To the Editor
The coronavirus disease (COVID-19) pandemic has led to awareness of the heightened
risk for the anesthesia provider. A recent joint position statement by the American
Society of Anesthesiologists, the Anesthesia Patient Safety Foundation, the American
Academy of Anesthesiologist Assistants, and the American Association of Nurse Anesthetists
recommended as optimal practice that all anesthesia professionals utilize personal
protective equipment (PPE) appropriate for aerosol-generating procedures for all patients.
However, there remains a shortage of PPE, and some institutions still limit the use
of N95 respirators and powered air-purifying respirators (PAPRs) for confirmed COVID
cases. Because of this scarcity, physical barriers have been proposed as a means of
protecting personnel during airway instrumentation. The first “aerosol box” was designed
and shared on social media by a Taiwanese anesthesiologist, Dr Hsien-Yung Lai.
This transparent plastic cube was designed to allow the patient to lie at the head
of the operating room table, separated from the anesthesia provider by a clear barrier,
with 2circular openings at the superior end to allow the clinician’s hands to pass
through and perform airway manipulation. Canelli et al
recently demonstrated that a simulated cough resulted in contamination of the inner
surface of the box and the laryngoscopist’s gloves and gowned forearms, as opposed
to pollution of the operating room environment more than 2 m away when no barrier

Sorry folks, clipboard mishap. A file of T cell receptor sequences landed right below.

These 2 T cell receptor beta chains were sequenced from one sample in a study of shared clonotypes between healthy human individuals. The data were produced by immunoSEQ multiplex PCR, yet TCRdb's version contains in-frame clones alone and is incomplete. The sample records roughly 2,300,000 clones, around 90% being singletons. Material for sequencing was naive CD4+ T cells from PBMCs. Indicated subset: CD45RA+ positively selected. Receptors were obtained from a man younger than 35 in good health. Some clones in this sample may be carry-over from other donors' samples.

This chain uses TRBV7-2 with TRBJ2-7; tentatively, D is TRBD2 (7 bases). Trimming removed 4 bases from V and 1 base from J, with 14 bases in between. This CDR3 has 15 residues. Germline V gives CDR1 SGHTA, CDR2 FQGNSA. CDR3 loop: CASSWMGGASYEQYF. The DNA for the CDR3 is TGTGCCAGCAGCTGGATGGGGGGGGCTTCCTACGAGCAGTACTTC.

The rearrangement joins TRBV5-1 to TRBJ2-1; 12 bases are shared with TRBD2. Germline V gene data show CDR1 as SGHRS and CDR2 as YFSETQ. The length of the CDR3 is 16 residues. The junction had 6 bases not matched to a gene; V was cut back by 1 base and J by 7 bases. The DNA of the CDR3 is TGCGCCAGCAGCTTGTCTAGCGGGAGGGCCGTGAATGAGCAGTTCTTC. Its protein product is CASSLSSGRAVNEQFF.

With current lack of widespread point-of-care testing, there remains the risk of transmission
from asymptomatic carriers.
Moreover, during surgery, other aerosol-generating procedures might be required intraoperatively
and at emergence, including the nebulization of inhaled beta-agonist, emergent reintubation,
oropharyngeal suctioning, extubation of the endotracheal tube, and delivery of high-flow
oxygen. These same measures are also performed during monitored anesthesia care (MAC)
cases. In addition, certain types of procedures typically done under MAC, such as
upper endoscopy, can cause a high incidence of coughing.
Depending on the stability of the structure, intubation shields may be left at the
head of the operating room table for the duration of the surgical procedure as opposed
to immediately removed after successful endotracheal intubation. A small clear drape
can be used to cover the ports while allowing the anesthesia provider ready access
to the patient’s airway (Figure). At the end of the case, these physical barriers
can be easily cleaned with spray disinfectant and/or germicidal disposable wipes.
As with all novel techniques, there remains a learning curve to familiarize oneself
for use in everyday practice. Finally, in certain cases, the patient’s body habitus,
anatomical location of the surgery, or surgical positioning may preclude the use of
the intubation shield.
A clear drape covers the 2 circular openings of the intubation shield during surgery.
With a limited supply of PPE, the intubation shield or other barrier devices could
be a reasonable cost-effective strategy to help protect anesthesia professionals and
other surgical personnel, and their usage should be considered for all cases currently
being performed in the operating room.
The author thanks Collectible Grading Authority (Norcross, GA) for the donation of
the intubation shields.
Phil B. Tsai, MD, MPH
Department of Anesthesiology
Rancho Los Amigos National Rehabilitation Center